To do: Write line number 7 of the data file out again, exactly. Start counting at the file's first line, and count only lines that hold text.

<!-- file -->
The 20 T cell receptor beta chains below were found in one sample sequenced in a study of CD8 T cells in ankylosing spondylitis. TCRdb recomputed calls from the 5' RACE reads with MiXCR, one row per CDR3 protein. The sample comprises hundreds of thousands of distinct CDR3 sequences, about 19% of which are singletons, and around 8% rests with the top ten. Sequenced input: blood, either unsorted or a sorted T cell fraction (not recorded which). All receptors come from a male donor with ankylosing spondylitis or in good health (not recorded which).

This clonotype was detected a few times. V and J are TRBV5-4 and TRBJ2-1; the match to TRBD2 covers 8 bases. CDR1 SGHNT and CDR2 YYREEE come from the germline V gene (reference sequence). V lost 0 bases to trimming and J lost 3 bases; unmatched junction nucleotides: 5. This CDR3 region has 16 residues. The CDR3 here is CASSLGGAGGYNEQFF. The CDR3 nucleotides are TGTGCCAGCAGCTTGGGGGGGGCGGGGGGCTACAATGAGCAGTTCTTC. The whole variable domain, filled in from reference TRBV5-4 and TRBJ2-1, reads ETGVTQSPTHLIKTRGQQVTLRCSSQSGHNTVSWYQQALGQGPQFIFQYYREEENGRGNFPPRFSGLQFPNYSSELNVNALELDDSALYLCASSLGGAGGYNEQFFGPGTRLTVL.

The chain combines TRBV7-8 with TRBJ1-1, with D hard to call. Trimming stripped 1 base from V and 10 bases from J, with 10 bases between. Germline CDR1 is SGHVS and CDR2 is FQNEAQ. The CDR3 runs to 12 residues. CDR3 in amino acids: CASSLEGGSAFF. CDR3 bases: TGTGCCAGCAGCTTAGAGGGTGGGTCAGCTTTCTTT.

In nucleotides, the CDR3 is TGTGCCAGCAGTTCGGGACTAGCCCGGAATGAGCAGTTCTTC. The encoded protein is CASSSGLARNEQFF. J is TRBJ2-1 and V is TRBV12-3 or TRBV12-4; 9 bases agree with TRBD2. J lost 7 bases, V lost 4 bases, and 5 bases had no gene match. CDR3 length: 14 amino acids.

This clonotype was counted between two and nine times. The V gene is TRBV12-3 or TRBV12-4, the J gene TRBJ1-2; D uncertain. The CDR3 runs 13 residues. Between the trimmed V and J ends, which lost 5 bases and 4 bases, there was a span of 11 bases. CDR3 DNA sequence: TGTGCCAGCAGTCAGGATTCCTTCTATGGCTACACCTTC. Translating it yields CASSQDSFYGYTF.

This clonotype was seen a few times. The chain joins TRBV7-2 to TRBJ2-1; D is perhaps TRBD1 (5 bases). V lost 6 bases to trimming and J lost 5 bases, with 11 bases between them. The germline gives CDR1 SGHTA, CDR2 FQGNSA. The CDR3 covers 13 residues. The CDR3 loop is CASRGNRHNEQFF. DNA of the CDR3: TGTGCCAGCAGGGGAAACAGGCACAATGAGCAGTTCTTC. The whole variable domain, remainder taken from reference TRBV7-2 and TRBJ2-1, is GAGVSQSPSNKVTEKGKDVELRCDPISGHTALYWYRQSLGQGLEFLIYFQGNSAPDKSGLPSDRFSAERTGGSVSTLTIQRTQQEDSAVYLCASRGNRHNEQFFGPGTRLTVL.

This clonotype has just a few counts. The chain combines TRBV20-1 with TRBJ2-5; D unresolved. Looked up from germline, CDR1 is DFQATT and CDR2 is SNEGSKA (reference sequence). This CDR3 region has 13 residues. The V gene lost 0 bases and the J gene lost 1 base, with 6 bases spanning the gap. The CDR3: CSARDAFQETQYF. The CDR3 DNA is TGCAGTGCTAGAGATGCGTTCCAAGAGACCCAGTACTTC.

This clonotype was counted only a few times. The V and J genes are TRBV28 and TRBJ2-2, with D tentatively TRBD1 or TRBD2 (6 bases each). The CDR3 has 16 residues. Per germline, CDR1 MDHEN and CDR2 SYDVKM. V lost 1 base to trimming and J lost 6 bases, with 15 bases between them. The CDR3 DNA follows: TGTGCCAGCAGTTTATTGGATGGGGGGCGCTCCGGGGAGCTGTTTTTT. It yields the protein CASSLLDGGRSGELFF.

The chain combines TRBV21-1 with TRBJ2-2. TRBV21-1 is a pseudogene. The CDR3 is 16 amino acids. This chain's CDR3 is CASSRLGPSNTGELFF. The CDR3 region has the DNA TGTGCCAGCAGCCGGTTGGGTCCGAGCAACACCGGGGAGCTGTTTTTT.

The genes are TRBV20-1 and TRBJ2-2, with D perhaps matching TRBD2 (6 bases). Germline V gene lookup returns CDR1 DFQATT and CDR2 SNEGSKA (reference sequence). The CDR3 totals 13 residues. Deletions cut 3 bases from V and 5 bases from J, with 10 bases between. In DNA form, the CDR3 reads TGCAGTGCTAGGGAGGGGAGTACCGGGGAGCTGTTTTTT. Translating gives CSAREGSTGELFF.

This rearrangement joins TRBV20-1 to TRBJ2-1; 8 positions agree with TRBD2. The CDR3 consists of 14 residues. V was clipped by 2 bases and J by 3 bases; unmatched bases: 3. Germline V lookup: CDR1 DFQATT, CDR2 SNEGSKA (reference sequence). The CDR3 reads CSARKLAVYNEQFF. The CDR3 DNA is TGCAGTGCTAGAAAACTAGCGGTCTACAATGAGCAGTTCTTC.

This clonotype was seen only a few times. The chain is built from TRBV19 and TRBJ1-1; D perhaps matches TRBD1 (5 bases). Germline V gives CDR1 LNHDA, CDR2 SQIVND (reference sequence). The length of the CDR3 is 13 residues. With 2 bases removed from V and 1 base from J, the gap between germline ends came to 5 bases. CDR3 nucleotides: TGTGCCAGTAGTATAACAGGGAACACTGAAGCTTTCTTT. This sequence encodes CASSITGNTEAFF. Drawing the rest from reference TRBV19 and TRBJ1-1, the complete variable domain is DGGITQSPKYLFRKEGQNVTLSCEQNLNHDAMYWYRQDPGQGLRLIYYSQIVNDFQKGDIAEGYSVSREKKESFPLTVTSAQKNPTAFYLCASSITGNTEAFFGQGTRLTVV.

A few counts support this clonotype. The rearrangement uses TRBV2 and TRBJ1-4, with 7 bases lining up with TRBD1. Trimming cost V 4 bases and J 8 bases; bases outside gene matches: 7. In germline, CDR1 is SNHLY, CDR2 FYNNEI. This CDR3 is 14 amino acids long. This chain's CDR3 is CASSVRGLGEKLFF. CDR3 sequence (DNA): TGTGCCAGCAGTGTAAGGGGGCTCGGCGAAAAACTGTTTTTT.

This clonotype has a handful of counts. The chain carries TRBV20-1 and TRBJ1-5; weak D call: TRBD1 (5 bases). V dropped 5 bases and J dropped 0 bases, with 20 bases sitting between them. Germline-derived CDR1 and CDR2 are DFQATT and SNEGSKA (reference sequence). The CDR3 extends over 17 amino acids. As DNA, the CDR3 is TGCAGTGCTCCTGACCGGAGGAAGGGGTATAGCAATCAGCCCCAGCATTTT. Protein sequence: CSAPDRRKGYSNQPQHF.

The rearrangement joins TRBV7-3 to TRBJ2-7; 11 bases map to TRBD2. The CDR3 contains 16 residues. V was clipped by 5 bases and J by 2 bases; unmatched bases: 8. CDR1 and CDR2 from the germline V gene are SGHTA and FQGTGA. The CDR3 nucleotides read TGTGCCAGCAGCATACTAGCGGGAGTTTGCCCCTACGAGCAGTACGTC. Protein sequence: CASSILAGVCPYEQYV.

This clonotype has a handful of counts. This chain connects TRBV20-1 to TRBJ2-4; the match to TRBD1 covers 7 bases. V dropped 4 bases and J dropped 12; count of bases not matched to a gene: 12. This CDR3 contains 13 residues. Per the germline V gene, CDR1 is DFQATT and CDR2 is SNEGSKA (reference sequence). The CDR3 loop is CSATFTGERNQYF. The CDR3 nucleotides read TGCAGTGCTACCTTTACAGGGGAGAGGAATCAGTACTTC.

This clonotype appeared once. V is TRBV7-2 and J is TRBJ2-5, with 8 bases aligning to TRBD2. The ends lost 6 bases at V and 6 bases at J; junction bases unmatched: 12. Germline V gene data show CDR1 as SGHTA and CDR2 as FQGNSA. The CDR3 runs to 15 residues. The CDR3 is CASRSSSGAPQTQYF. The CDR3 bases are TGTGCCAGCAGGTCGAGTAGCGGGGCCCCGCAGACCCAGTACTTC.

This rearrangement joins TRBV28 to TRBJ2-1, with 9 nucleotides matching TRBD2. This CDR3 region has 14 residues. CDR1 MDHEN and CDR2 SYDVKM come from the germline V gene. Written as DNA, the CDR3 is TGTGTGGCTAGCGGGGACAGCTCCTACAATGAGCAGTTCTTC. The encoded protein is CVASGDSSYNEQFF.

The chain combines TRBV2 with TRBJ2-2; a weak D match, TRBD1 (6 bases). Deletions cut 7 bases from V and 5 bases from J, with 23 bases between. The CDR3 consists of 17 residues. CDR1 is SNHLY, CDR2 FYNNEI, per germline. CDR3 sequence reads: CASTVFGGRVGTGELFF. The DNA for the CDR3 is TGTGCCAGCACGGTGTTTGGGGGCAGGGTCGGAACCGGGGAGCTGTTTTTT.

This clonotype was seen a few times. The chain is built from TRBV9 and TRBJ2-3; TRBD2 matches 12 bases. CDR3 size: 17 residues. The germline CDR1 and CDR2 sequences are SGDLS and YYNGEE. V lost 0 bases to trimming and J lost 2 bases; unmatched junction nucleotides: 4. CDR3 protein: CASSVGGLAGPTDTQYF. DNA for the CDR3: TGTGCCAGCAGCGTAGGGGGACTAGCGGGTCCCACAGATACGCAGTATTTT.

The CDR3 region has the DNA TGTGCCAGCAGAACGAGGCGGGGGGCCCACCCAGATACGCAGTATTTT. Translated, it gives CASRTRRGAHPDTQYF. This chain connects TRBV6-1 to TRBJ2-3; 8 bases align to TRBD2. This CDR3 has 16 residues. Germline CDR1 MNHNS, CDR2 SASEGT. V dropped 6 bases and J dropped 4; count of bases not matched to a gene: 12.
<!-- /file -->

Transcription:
This clonotype has just a few counts. The chain combines TRBV20-1 with TRBJ2-5; D unresolved. Looked up from germline, CDR1 is DFQATT and CDR2 is SNEGSKA (reference sequence). This CDR3 region has 13 residues. The V gene lost 0 bases and the J gene lost 1 base, with 6 bases spanning the gap. The CDR3: CSARDAFQETQYF. The CDR3 DNA is TGCAGTGCTAGAGATGCGTTCCAAGAGACCCAGTACTTC.